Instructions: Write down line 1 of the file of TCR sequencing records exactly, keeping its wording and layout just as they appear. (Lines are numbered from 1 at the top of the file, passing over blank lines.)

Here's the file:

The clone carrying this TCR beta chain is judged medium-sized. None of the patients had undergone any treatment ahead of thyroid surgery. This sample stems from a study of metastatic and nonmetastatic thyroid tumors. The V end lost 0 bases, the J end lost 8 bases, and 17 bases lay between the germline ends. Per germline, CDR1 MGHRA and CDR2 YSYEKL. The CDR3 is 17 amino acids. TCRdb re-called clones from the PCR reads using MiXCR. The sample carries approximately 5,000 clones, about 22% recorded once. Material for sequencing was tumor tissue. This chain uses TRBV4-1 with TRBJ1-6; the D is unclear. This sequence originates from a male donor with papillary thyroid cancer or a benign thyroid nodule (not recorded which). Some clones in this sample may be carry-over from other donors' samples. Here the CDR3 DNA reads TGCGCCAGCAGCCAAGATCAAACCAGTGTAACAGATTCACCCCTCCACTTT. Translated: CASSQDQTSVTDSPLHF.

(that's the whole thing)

The clone carrying this TCR beta chain is judged medium-sized. None of the patients had undergone any treatment ahead of thyroid surgery. This sample stems from a study of metastatic and nonmetastatic thyroid tumors. The V end lost 0 bases, the J end lost 8 bases, and 17 bases lay between the germline ends. Per germline, CDR1 MGHRA and CDR2 YSYEKL. The CDR3 is 17 amino acids. TCRdb re-called clones from the PCR reads using MiXCR. The sample carries approximately 5,000 clones, about 22% recorded once. Material for sequencing was tumor tissue. This chain uses TRBV4-1 with TRBJ1-6; the D is unclear. This sequence originates from a male donor with papillary thyroid cancer or a benign thyroid nodule (not recorded which). Some clones in this sample may be carry-over from other donors' samples. Here the CDR3 DNA reads TGCGCCAGCAGCCAAGATCAAACCAGTGTAACAGATTCACCCCTCCACTTT. Translated: CASSQDQTSVTDSPLHF.